Written by William Dobson
One of the best things about living in Damascus was that it was an incredible base to further explore the region. It’s situated just two hours from both Amman and Beirut. Combined with the fact that it used to cost in the region of £5 to get a shared taxi to the respective capitals of Jordan and Lebanon, taking a weekend trip was both economical and comfortable. Furthermore, the journeys to both cities are spectacular. One of the my favourite things about travelling is the journey itself; sitting in the front seat of a car watching the scenery pass by as a passive observer and there is no better place to do this than the desert. I love the way that the colours change so subtly as the sun moves across the sky, from a sharp white in the midday sun to a deep orange as sunset approaches. There is also something, paradoxically, both comforting and melancholic about the huge swathes of emptiness that are typical of desert scenery.
Amman itself isn’t the most aesthetically pleasing city but that’s hardly surprising when you consider that until about 30 years ago it was a town of roughly 30,000 people and is now home to over 2 million thanks to the huge influx of Palestinian refugees. Indeed, according to Jo magazine, the population is expected to rise to 6.5 million by the year 2025. Of course, as with most cities it has its charm, especially when you’ve been living in a city devoid of Starbucks for a year, for me always an oasis of calm in the region. It’s also a country with such an incredibly rich history dating back to long before the times of Moses who first looked down upon the Promise Lands atop Mount Nebo, about half an hour outside of the city. Surely, too, there is no archaeological site to compare with the the ancient Nabataean city of Petra.
But more important than any of that, Jordan is home to mansaf, a traditional Bedouin dish of tender lamb, poached first in water, before being recooked in spiced yoghurt, flavoured with the stock from the lamb, and mixed with rice. It’s always presented on a large plate in the centre of the gathering for people to scoop up themselves with flat bread; a Jordanian biryani if you will. For me, no other country quite conjures up images of the traditional Arab nomads as Jordan and I can just imagine T.E. Lawrence or Wilfred Thesiger eating this while on their intrepid journeys. More recently, the wonderful and tragic autobiography of Frank Gardner, Blood and Sand, describes a period of his life when he stayed with some of the few remaining practitioners of this ancient lifestyle and I’m sure he would have been treated to some wonderful dishes of mansaf, probably cooked on an open fire beneath the vast desert stars.
I first tasted it in a restaurant called Al-Quds (the Arabic for Jerusalem incidentally) in Amman. It’s an institution there; ask any Jordanian and they will have heard of it and, indeed, probably dined there. It’s famous first and foremost for its baklava but they make a wonderful mansaf too and should definitely be the first port of call on any trip to Jordan. I think, more than any dish, this evokes images of a time gone by and a lifestyle which is becoming more and more difficult to preserve which makes me feel sad but also lucky that I have had some exposure to it before it finally dies out. It’s a really simple dish, as you would expect from its Bedouin origins; in the past it was reserved for special occasions and weddings but, as Jordan has urbanised, so too has this dish and has now become the national dish of the country.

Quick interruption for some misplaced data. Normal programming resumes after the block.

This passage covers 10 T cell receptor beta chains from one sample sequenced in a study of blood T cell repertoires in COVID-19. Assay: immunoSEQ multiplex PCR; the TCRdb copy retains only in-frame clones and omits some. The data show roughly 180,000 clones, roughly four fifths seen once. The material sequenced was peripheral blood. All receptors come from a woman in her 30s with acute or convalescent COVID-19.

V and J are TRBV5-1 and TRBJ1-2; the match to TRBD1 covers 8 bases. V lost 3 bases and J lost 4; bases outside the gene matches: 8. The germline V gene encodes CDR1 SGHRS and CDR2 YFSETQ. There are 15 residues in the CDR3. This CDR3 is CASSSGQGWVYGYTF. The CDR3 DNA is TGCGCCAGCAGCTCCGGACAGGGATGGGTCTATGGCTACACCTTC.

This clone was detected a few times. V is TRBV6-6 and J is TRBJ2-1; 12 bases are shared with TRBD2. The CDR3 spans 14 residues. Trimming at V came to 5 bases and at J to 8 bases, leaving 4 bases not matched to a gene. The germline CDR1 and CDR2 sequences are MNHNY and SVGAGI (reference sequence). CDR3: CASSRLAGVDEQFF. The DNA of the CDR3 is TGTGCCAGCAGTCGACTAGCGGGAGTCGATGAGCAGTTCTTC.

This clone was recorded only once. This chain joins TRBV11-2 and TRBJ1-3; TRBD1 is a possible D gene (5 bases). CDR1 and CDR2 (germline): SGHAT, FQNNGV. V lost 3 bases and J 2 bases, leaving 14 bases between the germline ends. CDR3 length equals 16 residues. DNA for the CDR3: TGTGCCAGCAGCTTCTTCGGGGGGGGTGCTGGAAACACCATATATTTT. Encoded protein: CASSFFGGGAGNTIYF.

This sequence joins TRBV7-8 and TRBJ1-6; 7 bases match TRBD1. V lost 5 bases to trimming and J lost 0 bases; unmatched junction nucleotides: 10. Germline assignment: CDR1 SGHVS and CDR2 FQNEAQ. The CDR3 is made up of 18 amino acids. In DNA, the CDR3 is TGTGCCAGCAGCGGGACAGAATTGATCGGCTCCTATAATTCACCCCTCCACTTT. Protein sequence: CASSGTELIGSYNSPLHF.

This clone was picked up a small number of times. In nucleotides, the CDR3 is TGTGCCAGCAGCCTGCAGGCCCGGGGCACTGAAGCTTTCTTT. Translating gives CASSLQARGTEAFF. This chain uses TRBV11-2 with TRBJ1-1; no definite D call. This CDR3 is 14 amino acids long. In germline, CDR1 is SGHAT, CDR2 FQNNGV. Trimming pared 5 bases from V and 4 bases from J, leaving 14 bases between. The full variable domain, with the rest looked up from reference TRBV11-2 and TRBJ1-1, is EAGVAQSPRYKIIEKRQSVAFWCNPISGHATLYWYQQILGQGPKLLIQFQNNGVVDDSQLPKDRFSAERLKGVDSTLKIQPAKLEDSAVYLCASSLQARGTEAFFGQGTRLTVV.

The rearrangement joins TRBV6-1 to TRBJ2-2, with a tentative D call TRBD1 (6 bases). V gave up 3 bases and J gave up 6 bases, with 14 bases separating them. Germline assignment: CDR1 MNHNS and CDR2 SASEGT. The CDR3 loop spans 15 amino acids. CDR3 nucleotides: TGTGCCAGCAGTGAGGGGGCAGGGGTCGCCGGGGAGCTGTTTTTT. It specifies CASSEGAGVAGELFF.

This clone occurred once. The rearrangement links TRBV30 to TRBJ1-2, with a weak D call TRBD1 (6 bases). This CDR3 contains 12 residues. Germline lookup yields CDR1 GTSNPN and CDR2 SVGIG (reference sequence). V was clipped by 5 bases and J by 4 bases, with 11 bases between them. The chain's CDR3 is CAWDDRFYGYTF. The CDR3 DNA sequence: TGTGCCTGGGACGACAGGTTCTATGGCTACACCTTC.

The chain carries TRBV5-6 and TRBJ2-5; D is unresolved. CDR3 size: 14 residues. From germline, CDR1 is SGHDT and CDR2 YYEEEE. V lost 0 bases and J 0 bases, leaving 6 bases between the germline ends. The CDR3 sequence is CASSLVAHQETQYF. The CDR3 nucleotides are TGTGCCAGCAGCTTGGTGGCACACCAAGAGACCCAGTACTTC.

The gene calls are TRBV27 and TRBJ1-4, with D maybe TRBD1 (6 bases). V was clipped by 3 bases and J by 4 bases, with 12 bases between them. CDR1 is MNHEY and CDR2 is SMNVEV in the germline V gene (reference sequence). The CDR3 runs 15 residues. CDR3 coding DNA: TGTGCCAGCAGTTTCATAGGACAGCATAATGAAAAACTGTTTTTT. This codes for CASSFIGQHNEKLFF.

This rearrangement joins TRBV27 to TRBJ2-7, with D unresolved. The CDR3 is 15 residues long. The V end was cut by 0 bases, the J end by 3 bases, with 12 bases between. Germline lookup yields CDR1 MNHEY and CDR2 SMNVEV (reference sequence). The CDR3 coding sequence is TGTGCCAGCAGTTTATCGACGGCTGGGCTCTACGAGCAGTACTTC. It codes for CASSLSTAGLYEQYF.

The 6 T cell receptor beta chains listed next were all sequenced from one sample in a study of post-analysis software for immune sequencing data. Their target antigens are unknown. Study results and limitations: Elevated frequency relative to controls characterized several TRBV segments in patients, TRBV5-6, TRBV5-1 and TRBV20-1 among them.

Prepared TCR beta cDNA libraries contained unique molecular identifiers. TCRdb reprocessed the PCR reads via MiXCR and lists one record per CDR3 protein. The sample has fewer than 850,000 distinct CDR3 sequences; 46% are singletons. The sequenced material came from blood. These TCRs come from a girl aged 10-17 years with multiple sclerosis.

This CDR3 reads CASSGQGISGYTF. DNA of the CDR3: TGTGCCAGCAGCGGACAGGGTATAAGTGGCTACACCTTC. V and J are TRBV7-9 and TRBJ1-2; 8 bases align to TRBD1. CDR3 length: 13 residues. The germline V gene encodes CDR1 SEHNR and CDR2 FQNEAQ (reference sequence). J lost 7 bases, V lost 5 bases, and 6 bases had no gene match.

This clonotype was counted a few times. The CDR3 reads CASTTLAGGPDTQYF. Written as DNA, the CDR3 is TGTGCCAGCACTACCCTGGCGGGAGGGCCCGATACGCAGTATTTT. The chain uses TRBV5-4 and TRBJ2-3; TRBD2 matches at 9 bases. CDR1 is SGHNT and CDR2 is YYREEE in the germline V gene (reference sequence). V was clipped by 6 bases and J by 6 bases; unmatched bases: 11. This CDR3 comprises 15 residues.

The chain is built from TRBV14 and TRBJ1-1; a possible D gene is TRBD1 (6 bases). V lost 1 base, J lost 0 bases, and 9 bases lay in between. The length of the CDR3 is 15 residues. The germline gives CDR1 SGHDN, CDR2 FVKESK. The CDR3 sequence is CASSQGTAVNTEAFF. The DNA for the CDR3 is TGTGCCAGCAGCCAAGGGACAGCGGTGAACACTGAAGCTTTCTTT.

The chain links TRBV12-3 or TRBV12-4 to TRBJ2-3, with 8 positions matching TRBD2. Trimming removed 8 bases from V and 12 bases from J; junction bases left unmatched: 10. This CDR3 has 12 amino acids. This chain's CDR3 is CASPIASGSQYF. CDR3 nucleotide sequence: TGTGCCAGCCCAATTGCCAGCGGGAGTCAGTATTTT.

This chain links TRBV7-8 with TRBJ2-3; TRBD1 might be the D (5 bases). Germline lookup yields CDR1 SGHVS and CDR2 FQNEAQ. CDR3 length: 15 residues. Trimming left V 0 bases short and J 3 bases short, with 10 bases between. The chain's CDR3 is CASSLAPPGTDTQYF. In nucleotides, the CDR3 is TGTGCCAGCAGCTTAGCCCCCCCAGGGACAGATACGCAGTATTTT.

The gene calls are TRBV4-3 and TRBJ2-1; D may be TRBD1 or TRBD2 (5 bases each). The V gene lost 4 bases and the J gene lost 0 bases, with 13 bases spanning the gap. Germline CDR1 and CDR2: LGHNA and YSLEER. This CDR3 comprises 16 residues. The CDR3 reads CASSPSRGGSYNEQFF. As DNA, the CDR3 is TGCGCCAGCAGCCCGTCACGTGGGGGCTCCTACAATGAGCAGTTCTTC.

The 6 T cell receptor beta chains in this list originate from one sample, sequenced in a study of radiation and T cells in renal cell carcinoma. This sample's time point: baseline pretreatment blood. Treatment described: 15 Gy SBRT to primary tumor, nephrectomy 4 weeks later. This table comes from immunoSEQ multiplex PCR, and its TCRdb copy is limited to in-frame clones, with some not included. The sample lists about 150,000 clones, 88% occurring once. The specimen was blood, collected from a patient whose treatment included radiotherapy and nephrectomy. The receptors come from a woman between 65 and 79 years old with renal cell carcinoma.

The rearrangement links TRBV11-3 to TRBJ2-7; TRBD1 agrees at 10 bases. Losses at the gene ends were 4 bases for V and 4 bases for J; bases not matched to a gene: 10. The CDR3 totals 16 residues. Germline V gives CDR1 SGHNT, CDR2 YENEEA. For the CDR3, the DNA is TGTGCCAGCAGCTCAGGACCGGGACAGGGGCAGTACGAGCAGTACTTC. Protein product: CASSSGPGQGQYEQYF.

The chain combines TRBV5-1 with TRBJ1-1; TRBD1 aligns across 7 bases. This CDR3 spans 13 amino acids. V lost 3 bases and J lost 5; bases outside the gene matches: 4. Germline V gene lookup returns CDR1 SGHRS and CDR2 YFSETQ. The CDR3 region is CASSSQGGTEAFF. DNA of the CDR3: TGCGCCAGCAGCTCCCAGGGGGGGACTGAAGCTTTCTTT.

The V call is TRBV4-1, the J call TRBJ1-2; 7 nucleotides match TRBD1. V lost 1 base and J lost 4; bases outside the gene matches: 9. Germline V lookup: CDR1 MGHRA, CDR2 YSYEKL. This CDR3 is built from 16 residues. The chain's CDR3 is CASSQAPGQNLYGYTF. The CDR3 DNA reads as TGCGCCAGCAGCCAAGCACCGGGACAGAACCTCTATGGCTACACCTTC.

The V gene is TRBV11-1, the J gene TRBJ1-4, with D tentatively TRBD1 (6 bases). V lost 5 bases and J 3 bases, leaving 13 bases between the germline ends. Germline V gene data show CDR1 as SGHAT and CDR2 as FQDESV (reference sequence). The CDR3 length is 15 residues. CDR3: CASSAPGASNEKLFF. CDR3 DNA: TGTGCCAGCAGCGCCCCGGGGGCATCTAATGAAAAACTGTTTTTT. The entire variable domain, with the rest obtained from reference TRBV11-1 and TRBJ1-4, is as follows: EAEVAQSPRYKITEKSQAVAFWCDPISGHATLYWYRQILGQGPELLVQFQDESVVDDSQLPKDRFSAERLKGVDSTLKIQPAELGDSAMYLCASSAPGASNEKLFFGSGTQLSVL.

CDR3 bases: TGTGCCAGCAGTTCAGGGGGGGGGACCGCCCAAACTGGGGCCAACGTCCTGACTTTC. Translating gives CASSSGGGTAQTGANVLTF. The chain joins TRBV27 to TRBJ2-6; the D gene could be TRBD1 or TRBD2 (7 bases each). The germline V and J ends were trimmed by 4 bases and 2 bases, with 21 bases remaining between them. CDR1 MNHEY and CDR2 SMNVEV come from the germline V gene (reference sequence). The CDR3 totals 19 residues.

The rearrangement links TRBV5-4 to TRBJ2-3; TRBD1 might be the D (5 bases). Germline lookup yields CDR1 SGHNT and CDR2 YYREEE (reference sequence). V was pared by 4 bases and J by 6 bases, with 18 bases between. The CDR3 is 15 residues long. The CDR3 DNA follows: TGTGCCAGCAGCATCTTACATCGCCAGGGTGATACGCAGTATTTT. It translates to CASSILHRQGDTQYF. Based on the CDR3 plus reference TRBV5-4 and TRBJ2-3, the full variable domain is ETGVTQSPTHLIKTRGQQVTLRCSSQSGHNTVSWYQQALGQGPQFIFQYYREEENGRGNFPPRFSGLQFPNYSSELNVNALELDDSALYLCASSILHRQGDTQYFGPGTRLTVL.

Photo by Elsa Buchanan
- 2 large containers of yoghurt
- a mix of spices (cumin, turmeric, etc.)
- lemon juice
- 1.5 kg lamb (with bones - lamb shank works well)
- water to boil lamb
- 1/2 onion
- bay leaf
- large knob of butter
- 75g pine nuts
- 75g slivered almonds
- 1kg cooked rice, flavoured with a pinch of saffron
- salt and pepper
- Arabic flat bread
In a large saucepan, cover the lamb amply with water and add the onion, roughly chopped, and bay leaf. Bring to the boil and then turn down to a gentle simmer until the lamb is falling off the bone.
In another saucepan, boil the yoghurt on a high heat, stirring continuously in the same direction the whole time. Otherwise, it will curdle. Once it comes to the boil, remove from the heat immediately.
When the lamb is cooked, strain the stock and add about 400 - 500 ml to the yoghurt, the spices and the lemon juice and salt to taste. Stir in the same direction as before until everything is combined.
Add the meat to the sauce, return to the heat and, without stirring, bring to the boil.
Meanwhile, brown the pine nuts and almonds in the butter.
To serve, place the flat bread onto a large platter, top with the rice and then the rest of the ingredients.